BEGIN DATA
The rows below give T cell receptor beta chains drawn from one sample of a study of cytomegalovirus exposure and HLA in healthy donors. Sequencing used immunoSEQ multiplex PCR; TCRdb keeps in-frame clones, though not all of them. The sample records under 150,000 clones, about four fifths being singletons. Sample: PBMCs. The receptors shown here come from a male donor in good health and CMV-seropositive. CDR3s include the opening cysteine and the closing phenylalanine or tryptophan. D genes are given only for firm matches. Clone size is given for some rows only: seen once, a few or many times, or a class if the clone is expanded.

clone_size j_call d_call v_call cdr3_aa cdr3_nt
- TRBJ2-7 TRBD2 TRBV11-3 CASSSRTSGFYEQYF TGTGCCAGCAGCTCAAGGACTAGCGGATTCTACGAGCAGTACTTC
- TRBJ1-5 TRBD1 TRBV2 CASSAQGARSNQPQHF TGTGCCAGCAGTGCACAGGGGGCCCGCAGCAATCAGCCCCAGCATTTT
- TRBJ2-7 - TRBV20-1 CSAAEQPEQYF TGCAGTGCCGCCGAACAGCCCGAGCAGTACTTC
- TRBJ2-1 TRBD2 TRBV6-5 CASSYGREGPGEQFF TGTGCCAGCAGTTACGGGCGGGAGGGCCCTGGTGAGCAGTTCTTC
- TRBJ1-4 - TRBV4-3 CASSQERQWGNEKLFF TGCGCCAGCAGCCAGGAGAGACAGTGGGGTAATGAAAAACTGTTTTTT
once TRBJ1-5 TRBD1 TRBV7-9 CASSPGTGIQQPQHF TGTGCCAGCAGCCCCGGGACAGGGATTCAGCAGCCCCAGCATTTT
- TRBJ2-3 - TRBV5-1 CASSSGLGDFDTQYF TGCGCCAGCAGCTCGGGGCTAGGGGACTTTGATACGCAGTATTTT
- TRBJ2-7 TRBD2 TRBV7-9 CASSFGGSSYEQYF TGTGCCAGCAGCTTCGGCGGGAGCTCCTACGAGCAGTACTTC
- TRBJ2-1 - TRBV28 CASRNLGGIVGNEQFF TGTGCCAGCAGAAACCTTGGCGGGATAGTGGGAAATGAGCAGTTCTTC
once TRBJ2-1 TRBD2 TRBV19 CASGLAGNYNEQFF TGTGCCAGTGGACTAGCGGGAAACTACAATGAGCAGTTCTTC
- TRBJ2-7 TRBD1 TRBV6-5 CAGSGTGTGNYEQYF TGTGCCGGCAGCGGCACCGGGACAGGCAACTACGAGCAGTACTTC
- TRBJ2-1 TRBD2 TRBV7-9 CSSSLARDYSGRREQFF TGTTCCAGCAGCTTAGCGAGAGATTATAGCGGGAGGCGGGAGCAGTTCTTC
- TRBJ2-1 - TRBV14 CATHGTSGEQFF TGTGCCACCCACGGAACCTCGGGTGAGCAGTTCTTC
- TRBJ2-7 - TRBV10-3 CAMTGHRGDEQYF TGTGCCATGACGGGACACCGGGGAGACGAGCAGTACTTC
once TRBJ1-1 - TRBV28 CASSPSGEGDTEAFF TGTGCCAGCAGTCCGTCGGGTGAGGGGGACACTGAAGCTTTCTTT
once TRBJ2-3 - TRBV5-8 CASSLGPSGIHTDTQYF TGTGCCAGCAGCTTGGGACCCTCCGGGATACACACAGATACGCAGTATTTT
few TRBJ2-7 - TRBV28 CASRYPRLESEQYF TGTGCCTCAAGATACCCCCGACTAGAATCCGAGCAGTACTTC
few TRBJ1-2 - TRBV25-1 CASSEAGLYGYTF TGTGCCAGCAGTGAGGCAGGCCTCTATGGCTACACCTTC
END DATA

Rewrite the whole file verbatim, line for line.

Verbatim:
The rows below give T cell receptor beta chains drawn from one sample of a study of cytomegalovirus exposure and HLA in healthy donors. Sequencing used immunoSEQ multiplex PCR; TCRdb keeps in-frame clones, though not all of them. The sample records under 150,000 clones, about four fifths being singletons. Sample: PBMCs. The receptors shown here come from a male donor in good health and CMV-seropositive. CDR3s include the opening cysteine and the closing phenylalanine or tryptophan. D genes are given only for firm matches. Clone size is given for some rows only: seen once, a few or many times, or a class if the clone is expanded.

clone_size j_call d_call v_call cdr3_aa cdr3_nt
- TRBJ2-7 TRBD2 TRBV11-3 CASSSRTSGFYEQYF TGTGCCAGCAGCTCAAGGACTAGCGGATTCTACGAGCAGTACTTC
- TRBJ1-5 TRBD1 TRBV2 CASSAQGARSNQPQHF TGTGCCAGCAGTGCACAGGGGGCCCGCAGCAATCAGCCCCAGCATTTT
- TRBJ2-7 - TRBV20-1 CSAAEQPEQYF TGCAGTGCCGCCGAACAGCCCGAGCAGTACTTC
- TRBJ2-1 TRBD2 TRBV6-5 CASSYGREGPGEQFF TGTGCCAGCAGTTACGGGCGGGAGGGCCCTGGTGAGCAGTTCTTC
- TRBJ1-4 - TRBV4-3 CASSQERQWGNEKLFF TGCGCCAGCAGCCAGGAGAGACAGTGGGGTAATGAAAAACTGTTTTTT
once TRBJ1-5 TRBD1 TRBV7-9 CASSPGTGIQQPQHF TGTGCCAGCAGCCCCGGGACAGGGATTCAGCAGCCCCAGCATTTT
- TRBJ2-3 - TRBV5-1 CASSSGLGDFDTQYF TGCGCCAGCAGCTCGGGGCTAGGGGACTTTGATACGCAGTATTTT
- TRBJ2-7 TRBD2 TRBV7-9 CASSFGGSSYEQYF TGTGCCAGCAGCTTCGGCGGGAGCTCCTACGAGCAGTACTTC
- TRBJ2-1 - TRBV28 CASRNLGGIVGNEQFF TGTGCCAGCAGAAACCTTGGCGGGATAGTGGGAAATGAGCAGTTCTTC
once TRBJ2-1 TRBD2 TRBV19 CASGLAGNYNEQFF TGTGCCAGTGGACTAGCGGGAAACTACAATGAGCAGTTCTTC
- TRBJ2-7 TRBD1 TRBV6-5 CAGSGTGTGNYEQYF TGTGCCGGCAGCGGCACCGGGACAGGCAACTACGAGCAGTACTTC
- TRBJ2-1 TRBD2 TRBV7-9 CSSSLARDYSGRREQFF TGTTCCAGCAGCTTAGCGAGAGATTATAGCGGGAGGCGGGAGCAGTTCTTC
- TRBJ2-1 - TRBV14 CATHGTSGEQFF TGTGCCACCCACGGAACCTCGGGTGAGCAGTTCTTC
- TRBJ2-7 - TRBV10-3 CAMTGHRGDEQYF TGTGCCATGACGGGACACCGGGGAGACGAGCAGTACTTC
once TRBJ1-1 - TRBV28 CASSPSGEGDTEAFF TGTGCCAGCAGTCCGTCGGGTGAGGGGGACACTGAAGCTTTCTTT
once TRBJ2-3 - TRBV5-8 CASSLGPSGIHTDTQYF TGTGCCAGCAGCTTGGGACCCTCCGGGATACACACAGATACGCAGTATTTT
few TRBJ2-7 - TRBV28 CASRYPRLESEQYF TGTGCCTCAAGATACCCCCGACTAGAATCCGAGCAGTACTTC
few TRBJ1-2 - TRBV25-1 CASSEAGLYGYTF TGTGCCAGCAGTGAGGCAGGCCTCTATGGCTACACCTTC